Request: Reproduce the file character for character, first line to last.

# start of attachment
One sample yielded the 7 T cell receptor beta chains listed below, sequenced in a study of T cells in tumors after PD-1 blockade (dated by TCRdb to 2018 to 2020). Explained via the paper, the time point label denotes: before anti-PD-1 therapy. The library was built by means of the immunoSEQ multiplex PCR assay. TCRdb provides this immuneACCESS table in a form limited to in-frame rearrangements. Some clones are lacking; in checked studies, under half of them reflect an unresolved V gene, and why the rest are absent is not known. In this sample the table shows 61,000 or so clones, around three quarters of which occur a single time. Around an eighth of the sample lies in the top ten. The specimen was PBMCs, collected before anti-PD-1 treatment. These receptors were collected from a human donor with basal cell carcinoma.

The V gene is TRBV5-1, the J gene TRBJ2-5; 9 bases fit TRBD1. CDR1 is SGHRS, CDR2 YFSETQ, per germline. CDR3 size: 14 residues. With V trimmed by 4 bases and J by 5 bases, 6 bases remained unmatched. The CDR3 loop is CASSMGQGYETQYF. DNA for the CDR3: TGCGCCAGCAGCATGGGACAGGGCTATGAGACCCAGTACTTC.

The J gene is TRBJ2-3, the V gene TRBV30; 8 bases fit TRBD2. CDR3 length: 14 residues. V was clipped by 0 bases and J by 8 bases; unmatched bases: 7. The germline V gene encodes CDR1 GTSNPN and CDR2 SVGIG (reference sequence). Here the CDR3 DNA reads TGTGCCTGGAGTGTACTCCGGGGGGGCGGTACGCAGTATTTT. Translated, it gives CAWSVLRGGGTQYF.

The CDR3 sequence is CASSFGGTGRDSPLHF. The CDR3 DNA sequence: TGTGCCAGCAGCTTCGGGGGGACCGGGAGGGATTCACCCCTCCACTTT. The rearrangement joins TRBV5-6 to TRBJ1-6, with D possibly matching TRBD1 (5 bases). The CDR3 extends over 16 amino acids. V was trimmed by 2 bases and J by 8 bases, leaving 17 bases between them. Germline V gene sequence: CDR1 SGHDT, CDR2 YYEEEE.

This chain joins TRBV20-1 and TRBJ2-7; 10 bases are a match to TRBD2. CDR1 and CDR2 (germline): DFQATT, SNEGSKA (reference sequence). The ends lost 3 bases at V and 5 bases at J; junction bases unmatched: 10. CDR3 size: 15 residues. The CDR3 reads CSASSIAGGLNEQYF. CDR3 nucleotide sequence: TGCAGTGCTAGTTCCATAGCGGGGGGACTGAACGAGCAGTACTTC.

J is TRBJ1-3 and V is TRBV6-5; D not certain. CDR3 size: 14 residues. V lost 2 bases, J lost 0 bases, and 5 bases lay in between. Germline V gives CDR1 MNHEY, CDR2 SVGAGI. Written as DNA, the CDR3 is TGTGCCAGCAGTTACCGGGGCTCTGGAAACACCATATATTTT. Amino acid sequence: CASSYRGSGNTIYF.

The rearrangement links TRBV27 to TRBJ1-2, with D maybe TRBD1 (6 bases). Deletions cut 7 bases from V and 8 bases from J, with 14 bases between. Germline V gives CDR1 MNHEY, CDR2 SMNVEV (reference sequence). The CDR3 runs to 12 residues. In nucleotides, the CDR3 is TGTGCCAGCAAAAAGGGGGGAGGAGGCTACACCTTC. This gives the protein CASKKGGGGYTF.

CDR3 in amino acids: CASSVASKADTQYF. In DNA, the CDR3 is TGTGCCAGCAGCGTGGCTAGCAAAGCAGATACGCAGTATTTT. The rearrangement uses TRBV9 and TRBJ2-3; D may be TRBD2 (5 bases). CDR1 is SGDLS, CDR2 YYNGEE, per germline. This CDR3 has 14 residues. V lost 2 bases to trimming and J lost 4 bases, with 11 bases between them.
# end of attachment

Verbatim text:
One sample yielded the 7 T cell receptor beta chains listed below, sequenced in a study of T cells in tumors after PD-1 blockade (dated by TCRdb to 2018 to 2020). Explained via the paper, the time point label denotes: before anti-PD-1 therapy. The library was built by means of the immunoSEQ multiplex PCR assay. TCRdb provides this immuneACCESS table in a form limited to in-frame rearrangements. Some clones are lacking; in checked studies, under half of them reflect an unresolved V gene, and why the rest are absent is not known. In this sample the table shows 61,000 or so clones, around three quarters of which occur a single time. Around an eighth of the sample lies in the top ten. The specimen was PBMCs, collected before anti-PD-1 treatment. These receptors were collected from a human donor with basal cell carcinoma.

The V gene is TRBV5-1, the J gene TRBJ2-5; 9 bases fit TRBD1. CDR1 is SGHRS, CDR2 YFSETQ, per germline. CDR3 size: 14 residues. With V trimmed by 4 bases and J by 5 bases, 6 bases remained unmatched. The CDR3 loop is CASSMGQGYETQYF. DNA for the CDR3: TGCGCCAGCAGCATGGGACAGGGCTATGAGACCCAGTACTTC.

The J gene is TRBJ2-3, the V gene TRBV30; 8 bases fit TRBD2. CDR3 length: 14 residues. V was clipped by 0 bases and J by 8 bases; unmatched bases: 7. The germline V gene encodes CDR1 GTSNPN and CDR2 SVGIG (reference sequence). Here the CDR3 DNA reads TGTGCCTGGAGTGTACTCCGGGGGGGCGGTACGCAGTATTTT. Translated, it gives CAWSVLRGGGTQYF.

The CDR3 sequence is CASSFGGTGRDSPLHF. The CDR3 DNA sequence: TGTGCCAGCAGCTTCGGGGGGACCGGGAGGGATTCACCCCTCCACTTT. The rearrangement joins TRBV5-6 to TRBJ1-6, with D possibly matching TRBD1 (5 bases). The CDR3 extends over 16 amino acids. V was trimmed by 2 bases and J by 8 bases, leaving 17 bases between them. Germline V gene sequence: CDR1 SGHDT, CDR2 YYEEEE.

This chain joins TRBV20-1 and TRBJ2-7; 10 bases are a match to TRBD2. CDR1 and CDR2 (germline): DFQATT, SNEGSKA (reference sequence). The ends lost 3 bases at V and 5 bases at J; junction bases unmatched: 10. CDR3 size: 15 residues. The CDR3 reads CSASSIAGGLNEQYF. CDR3 nucleotide sequence: TGCAGTGCTAGTTCCATAGCGGGGGGACTGAACGAGCAGTACTTC.

J is TRBJ1-3 and V is TRBV6-5; D not certain. CDR3 size: 14 residues. V lost 2 bases, J lost 0 bases, and 5 bases lay in between. Germline V gives CDR1 MNHEY, CDR2 SVGAGI. Written as DNA, the CDR3 is TGTGCCAGCAGTTACCGGGGCTCTGGAAACACCATATATTTT. Amino acid sequence: CASSYRGSGNTIYF.

The rearrangement links TRBV27 to TRBJ1-2, with D maybe TRBD1 (6 bases). Deletions cut 7 bases from V and 8 bases from J, with 14 bases between. Germline V gives CDR1 MNHEY, CDR2 SMNVEV (reference sequence). The CDR3 runs to 12 residues. In nucleotides, the CDR3 is TGTGCCAGCAAAAAGGGGGGAGGAGGCTACACCTTC. This gives the protein CASKKGGGGYTF.

CDR3 in amino acids: CASSVASKADTQYF. In DNA, the CDR3 is TGTGCCAGCAGCGTGGCTAGCAAAGCAGATACGCAGTATTTT. The rearrangement uses TRBV9 and TRBJ2-3; D may be TRBD2 (5 bases). CDR1 is SGDLS, CDR2 YYNGEE, per germline. This CDR3 has 14 residues. V lost 2 bases to trimming and J lost 4 bases, with 11 bases between them.